where R3 is an OSi(R4)2R5 grouping, or a monovalent substituted or unsubstituted C1-12 alkyl, C1-12 cycloalkyl, aralkyl or aryl group; each group R4 is, independently, a monovalent substituted or unsubstituted C1-12 alkyl, C1-12 cycloalkyl, aralkyl or aryl group; and each R5 is, independently, a monovalent epoxy functional group having 2-10 carbon atoms. The preparation of these monomers is described in, inter alia, U.S. Pat. Nos. 5,169,962; 5,260,399; 5,387,698; and 5,442,026. One specific monomer of this type found useful in the present process is that in which R3 is a methyl group or an OSi(R4)2R5 grouping; each group R4 is a methyl group, and each group R5 is a 2-(3,4-epoxycyclohexyl)ethyl grouping.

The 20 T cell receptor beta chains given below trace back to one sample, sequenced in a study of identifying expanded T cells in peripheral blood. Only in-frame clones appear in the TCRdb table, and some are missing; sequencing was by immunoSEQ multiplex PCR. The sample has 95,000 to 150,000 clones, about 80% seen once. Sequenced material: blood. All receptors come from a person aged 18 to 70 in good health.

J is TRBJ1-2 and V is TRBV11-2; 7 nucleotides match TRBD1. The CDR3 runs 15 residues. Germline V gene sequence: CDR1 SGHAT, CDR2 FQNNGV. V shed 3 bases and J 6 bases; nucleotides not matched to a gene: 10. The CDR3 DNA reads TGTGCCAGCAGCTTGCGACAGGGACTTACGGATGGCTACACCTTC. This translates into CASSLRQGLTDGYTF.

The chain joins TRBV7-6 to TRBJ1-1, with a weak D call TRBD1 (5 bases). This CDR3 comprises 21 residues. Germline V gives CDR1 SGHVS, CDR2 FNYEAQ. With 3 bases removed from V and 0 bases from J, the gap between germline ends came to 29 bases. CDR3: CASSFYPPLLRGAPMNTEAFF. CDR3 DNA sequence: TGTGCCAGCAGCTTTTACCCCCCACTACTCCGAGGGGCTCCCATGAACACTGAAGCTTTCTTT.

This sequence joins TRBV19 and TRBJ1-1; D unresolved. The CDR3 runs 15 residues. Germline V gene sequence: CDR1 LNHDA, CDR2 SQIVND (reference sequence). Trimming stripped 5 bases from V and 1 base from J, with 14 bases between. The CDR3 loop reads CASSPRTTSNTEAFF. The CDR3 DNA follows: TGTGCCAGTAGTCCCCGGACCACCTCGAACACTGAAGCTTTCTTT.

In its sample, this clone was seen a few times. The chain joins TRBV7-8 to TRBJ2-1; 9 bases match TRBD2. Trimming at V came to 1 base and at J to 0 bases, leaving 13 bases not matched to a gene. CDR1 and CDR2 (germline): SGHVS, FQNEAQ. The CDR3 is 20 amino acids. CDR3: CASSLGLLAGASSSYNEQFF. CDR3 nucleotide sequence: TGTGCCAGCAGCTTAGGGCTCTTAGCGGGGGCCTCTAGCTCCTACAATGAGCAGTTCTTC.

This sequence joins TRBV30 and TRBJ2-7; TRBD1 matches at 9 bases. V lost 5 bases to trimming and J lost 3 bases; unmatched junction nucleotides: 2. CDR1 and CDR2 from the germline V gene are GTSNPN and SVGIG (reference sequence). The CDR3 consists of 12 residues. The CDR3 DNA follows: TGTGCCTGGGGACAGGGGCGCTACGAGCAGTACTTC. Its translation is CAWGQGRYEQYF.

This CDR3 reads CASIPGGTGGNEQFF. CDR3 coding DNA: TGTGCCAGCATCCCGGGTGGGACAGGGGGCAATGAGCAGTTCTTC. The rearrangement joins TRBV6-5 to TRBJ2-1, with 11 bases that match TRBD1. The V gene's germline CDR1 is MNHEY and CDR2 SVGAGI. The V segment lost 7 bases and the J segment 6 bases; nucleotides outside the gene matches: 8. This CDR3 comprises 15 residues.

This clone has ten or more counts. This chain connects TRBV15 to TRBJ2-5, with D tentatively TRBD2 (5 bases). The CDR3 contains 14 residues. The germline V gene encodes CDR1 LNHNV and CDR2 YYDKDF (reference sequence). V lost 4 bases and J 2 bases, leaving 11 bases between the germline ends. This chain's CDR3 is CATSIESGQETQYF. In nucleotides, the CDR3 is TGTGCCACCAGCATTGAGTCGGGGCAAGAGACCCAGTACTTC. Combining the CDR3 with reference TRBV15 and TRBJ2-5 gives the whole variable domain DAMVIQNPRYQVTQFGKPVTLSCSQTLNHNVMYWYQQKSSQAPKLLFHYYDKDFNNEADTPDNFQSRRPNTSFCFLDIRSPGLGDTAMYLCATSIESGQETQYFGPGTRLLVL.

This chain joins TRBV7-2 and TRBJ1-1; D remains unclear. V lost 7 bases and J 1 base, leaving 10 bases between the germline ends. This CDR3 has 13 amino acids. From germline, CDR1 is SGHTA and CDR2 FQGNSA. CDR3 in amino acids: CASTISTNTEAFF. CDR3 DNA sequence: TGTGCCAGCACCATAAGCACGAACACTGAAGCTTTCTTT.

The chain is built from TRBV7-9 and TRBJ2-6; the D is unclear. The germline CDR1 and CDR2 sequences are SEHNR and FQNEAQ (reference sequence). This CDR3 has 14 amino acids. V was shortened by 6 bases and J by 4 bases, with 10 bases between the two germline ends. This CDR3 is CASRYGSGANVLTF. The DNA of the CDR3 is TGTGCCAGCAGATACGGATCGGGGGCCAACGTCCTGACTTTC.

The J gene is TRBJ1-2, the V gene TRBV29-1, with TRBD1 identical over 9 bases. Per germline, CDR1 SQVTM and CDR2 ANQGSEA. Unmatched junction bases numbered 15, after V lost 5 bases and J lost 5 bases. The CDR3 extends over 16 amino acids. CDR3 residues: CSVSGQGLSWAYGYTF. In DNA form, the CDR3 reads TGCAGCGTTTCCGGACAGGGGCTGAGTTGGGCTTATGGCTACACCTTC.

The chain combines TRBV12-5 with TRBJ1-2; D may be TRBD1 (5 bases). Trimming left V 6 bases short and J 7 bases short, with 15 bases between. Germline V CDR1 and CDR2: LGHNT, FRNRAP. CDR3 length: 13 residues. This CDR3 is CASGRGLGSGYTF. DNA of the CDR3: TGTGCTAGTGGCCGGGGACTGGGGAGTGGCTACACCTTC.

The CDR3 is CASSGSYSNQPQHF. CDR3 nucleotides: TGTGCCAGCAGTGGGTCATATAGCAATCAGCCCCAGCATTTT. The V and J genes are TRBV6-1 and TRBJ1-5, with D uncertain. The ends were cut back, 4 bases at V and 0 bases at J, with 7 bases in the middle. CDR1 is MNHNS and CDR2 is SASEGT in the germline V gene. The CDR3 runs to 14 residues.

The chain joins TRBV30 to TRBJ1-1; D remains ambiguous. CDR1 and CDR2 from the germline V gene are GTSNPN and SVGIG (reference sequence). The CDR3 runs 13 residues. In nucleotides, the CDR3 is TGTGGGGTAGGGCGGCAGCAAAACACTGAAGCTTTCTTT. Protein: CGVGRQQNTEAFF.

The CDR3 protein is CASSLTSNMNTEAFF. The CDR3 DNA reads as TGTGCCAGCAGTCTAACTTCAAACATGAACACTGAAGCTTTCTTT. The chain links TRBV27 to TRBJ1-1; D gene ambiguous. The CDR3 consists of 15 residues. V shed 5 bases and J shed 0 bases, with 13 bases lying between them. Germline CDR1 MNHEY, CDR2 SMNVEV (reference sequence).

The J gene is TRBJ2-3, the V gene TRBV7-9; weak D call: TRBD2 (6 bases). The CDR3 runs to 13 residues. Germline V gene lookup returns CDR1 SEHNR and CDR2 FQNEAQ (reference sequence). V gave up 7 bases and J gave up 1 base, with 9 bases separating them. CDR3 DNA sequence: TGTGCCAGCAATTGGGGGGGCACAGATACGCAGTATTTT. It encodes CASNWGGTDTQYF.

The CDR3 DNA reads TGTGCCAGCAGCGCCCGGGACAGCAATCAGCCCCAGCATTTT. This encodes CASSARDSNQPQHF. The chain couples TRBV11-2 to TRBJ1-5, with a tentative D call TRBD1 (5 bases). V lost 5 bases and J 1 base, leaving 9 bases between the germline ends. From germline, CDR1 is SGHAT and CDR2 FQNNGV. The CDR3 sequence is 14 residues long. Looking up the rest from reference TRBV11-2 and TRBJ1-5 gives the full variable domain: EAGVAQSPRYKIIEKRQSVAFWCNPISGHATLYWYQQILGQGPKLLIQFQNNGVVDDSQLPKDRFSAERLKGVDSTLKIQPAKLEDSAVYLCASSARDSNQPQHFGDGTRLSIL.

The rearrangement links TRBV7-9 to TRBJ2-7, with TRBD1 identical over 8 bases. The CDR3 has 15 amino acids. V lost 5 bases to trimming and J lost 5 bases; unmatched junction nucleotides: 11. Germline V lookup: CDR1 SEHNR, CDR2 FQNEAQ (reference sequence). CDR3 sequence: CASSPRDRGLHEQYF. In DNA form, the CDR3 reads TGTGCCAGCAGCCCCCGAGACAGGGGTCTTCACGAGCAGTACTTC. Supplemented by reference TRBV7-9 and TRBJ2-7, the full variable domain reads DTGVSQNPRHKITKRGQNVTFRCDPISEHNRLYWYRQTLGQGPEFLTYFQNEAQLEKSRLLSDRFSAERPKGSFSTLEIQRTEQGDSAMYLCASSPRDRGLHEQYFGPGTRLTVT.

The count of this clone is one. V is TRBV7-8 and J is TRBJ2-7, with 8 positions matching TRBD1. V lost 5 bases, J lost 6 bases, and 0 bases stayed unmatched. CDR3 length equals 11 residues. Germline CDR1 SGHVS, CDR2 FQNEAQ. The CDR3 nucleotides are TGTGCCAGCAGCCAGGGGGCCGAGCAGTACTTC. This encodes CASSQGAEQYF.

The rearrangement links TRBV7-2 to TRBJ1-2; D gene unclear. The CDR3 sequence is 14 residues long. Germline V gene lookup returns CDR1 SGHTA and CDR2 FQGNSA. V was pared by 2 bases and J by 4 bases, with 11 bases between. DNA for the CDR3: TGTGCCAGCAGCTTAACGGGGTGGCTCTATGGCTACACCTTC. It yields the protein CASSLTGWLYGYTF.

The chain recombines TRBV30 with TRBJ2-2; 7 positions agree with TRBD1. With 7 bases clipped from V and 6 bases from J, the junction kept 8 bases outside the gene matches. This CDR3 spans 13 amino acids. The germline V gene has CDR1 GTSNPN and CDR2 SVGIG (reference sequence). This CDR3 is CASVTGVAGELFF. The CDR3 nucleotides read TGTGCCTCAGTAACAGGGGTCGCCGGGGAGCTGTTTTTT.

Optionally, the holographic recording medium additionally comprises a third monomer which undergoes cationic polymerization. In one example, the third monomer is a vinyl ether comprising one or more alkenyl ether groupings or a propenyl ether comprising one or more propenyl ether groupings.